13. 13. Gortnahown 2-E2426 http://eachtra.ie/index.php/journal/e2426-gortnahown2-co-cork/ N Derry Donegal Antrim Tyrone Leitrim Fermanagh Armagh Down Sligo Cavan Louth Garryleagh 1 Carrigane 1 Mayo Roscommon Longford E2433 E2434 Meath Westmeath Dublin Gal ay w Offaly Kildare Laois Wicklow Clare Kildrum 1 Carlow E3971 Tippeary r Kilkenny Limerick Wexford Kilshanny 3 Kerry N8 Waterford E2432 Cork Kilshanny 2 E2431 Ballynamona 2 Kilshanny 1 E2429 E2430 Ballynamona 1 Glenatluckly 1 E2428 E2427 Gortnahown 3 E2477 Gortnahown 1 E2423 Gortnahown 2 E2426 Gortnahown 4 E3832 Caherdrinny 3 E2422 Caherdrinny 2 E2421 Caherdrinny 1 E2420 Ballinrush 1 E2419 Ballinglanna North 5 E2418 Ballinglanna North 4 E2417 Ballinglanna North 3 E2416 Ballinglanna North 6 E3972 Ballinglanna North 2 E2415 Ballinglanna North 1 E2414 Ballynacarriga 3 E2412 Ballynacarriga 2 E2413 Ballynacarriga 1 Key E2411 Post Medieval Gortore 1B E2410 Early Medieval Gortore 2 Prehistoric Site E3973 Prehistoric Settlement Site Burnt Mound Non-archaeological 0km 2km Townland BoundariesFigure 1: The route of the N8 Fermoy to Mitchelstown Bypass overlain on the Ordnance Survey Discovery Series map� 3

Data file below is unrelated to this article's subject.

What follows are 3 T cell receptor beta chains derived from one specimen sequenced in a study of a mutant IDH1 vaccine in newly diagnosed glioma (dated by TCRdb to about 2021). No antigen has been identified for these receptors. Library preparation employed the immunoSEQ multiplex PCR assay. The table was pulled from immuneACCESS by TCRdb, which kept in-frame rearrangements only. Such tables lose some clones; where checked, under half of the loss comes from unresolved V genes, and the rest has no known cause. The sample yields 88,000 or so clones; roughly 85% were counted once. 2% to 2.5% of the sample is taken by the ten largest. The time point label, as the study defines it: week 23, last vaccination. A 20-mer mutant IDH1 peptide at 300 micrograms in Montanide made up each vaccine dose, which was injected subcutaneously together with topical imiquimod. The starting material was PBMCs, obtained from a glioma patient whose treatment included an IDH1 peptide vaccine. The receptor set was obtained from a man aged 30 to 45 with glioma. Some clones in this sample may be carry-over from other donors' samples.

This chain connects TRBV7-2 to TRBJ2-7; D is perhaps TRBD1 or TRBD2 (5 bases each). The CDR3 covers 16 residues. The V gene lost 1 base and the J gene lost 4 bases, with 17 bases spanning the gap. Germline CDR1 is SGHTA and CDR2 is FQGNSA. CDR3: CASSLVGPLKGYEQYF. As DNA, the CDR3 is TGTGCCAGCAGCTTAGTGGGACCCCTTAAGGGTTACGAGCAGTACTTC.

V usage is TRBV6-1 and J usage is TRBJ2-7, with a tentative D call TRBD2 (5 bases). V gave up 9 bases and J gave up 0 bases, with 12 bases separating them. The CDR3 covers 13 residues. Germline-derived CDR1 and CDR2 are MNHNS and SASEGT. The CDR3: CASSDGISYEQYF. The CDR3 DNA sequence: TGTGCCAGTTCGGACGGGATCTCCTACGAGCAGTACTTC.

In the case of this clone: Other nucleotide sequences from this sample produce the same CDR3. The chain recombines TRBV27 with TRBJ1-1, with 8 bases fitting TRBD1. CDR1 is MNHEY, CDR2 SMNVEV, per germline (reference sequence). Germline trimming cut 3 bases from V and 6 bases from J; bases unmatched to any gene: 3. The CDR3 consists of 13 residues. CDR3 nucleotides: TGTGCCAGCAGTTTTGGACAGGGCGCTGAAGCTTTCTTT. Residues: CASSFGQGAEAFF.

14. 14. iSSUE 10: Eachtra JoUrnal - iSSn 2009-2237 archaEoloGical Excavation rEport The soils on the southern portion of the route are characterised by acid brown earths derived from mixed sandstone and limestone glacial till. These soils occur generally in the valleys of Cork and Waterford (Gardiner and Radford 1980, 61), and have a wide use range, being suitable for tillage and grass production. The soils on the western limits of Kilworth Mountains are characterised by brown podzolics derived from sandstone. The soils on the northern portion of the route are characterised by brown podzolics derived from sandstone and shale glacial till. They have a wide range of potential uses and are well suited to arable and pastoral farming (ibid., 67). Land use along the route was almost en- tirely grassland devoted to intensive dairying and cattle-rearing, with only an occasional tillage field. 4 Archaeological and historical background Archaeological sites of numerous periods were discovered along the route of the new road (Figure 2). The periods are referred to as follows: Mesolithic (c. 8000 to 4000 BC), Neolithic (c. 4000 to 2000 BC), Chalcolithic (Beaker) (c. 2500-2000 BC), Bronze Age (c. 2000 to 500 BC), and Iron Age (c. 500 BC to AD 500), early medieval period (c. AD 500 to 1100), medieval period (c. AD 1100 to 1650), post-medieval period (c. AD 1650 to the present). A number of Giant Irish Deer (Megaloceros giganteus) skulls, large antlers, antler frag- ments and various long-bones were retrieved from the clay sediments, c. 1.5 m below the peat stratum at Ballyoran Bog (04E1014) on the route of the N8 Rathcormac Fermoy. A radiocarbon date of cal BC 11201-10962 was returned for the Giant Irish Deer. Gi- ant Irish Deer are extinct but are known to have inhabited Ireland during two separate periods in the Pleistocene (from 37,000-32,000 BP and 11,750-10,950 BP), with examples from lake deposits beneath peat bogs frequently dating to the period between 11,750 BP and 10,950 BP (Woodman et al. 1997). The Ballyoran Bog examples were found in this typical location of lacustrine (lake ) sediments beneath peat and they therefore pre-date the beginnings of bog formation and the first human settlement of the area. Mesolithic (c. 8000 to 4000 BC) The earliest known human settlement in Ireland dates from the Mesolithic period (c. 8000 BC - 4000 BC). In Munster, the majority of the evidence (flint scatters) for Meso- lithic occupation has ‘come from the Blackwater valley in Co. Cork’ (Woodman 1989, 116). Flint scatters were recorded in the townlands of Kilcummer Lower (CO034-060) on the northern bank of the Blackwater c. 13 km to the south-west of the route and in Ballynamona (CO018-099) and Wallstown (CO018-100) on the northern and southern sides of the Awbeg river respectively c. 20 km to the west of the route (Power et al. 2000, 2). Mesolithic sites and find spots were recorded on other road schemes in Co. Cork, these included; Rath-healy 3 03E1678 and Curraghprevin 3 03E1138 (N8 Rathcormac Fermoy4